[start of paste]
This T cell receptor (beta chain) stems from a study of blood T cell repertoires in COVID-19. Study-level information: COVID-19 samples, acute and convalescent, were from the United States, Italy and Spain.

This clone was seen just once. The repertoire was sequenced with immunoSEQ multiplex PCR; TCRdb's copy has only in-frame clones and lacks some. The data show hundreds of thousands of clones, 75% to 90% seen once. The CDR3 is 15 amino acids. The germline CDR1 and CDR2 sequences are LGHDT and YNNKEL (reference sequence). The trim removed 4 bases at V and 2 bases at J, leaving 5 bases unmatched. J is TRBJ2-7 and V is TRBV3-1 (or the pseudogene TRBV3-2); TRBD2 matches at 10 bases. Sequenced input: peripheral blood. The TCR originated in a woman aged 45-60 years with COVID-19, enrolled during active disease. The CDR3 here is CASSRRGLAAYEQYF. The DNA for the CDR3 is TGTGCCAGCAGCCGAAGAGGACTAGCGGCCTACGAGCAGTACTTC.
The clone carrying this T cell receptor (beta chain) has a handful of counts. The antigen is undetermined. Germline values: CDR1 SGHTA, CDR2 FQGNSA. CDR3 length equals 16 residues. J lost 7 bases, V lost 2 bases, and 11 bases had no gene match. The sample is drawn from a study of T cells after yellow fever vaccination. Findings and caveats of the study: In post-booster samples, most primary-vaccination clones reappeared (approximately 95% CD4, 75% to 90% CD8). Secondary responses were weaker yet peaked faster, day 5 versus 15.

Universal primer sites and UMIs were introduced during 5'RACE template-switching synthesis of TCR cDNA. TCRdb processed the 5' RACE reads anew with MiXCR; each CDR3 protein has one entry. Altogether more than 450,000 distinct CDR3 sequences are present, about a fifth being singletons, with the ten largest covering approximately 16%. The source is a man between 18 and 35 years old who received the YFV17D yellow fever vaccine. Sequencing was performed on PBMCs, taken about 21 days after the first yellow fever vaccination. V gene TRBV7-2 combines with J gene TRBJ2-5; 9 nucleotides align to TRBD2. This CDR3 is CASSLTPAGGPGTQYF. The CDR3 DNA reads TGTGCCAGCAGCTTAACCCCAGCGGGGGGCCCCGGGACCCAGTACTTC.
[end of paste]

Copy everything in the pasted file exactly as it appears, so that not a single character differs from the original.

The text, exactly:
This T cell receptor (beta chain) stems from a study of blood T cell repertoires in COVID-19. Study-level information: COVID-19 samples, acute and convalescent, were from the United States, Italy and Spain.

This clone was seen just once. The repertoire was sequenced with immunoSEQ multiplex PCR; TCRdb's copy has only in-frame clones and lacks some. The data show hundreds of thousands of clones, 75% to 90% seen once. The CDR3 is 15 amino acids. The germline CDR1 and CDR2 sequences are LGHDT and YNNKEL (reference sequence). The trim removed 4 bases at V and 2 bases at J, leaving 5 bases unmatched. J is TRBJ2-7 and V is TRBV3-1 (or the pseudogene TRBV3-2); TRBD2 matches at 10 bases. Sequenced input: peripheral blood. The TCR originated in a woman aged 45-60 years with COVID-19, enrolled during active disease. The CDR3 here is CASSRRGLAAYEQYF. The DNA for the CDR3 is TGTGCCAGCAGCCGAAGAGGACTAGCGGCCTACGAGCAGTACTTC.
The clone carrying this T cell receptor (beta chain) has a handful of counts. The antigen is undetermined. Germline values: CDR1 SGHTA, CDR2 FQGNSA. CDR3 length equals 16 residues. J lost 7 bases, V lost 2 bases, and 11 bases had no gene match. The sample is drawn from a study of T cells after yellow fever vaccination. Findings and caveats of the study: In post-booster samples, most primary-vaccination clones reappeared (approximately 95% CD4, 75% to 90% CD8). Secondary responses were weaker yet peaked faster, day 5 versus 15.

Universal primer sites and UMIs were introduced during 5'RACE template-switching synthesis of TCR cDNA. TCRdb processed the 5' RACE reads anew with MiXCR; each CDR3 protein has one entry. Altogether more than 450,000 distinct CDR3 sequences are present, about a fifth being singletons, with the ten largest covering approximately 16%. The source is a man between 18 and 35 years old who received the YFV17D yellow fever vaccine. Sequencing was performed on PBMCs, taken about 21 days after the first yellow fever vaccination. V gene TRBV7-2 combines with J gene TRBJ2-5; 9 nucleotides align to TRBD2. This CDR3 is CASSLTPAGGPGTQYF. The CDR3 DNA reads TGTGCCAGCAGCTTAACCCCAGCGGGGGGCCCCGGGACCCAGTACTTC.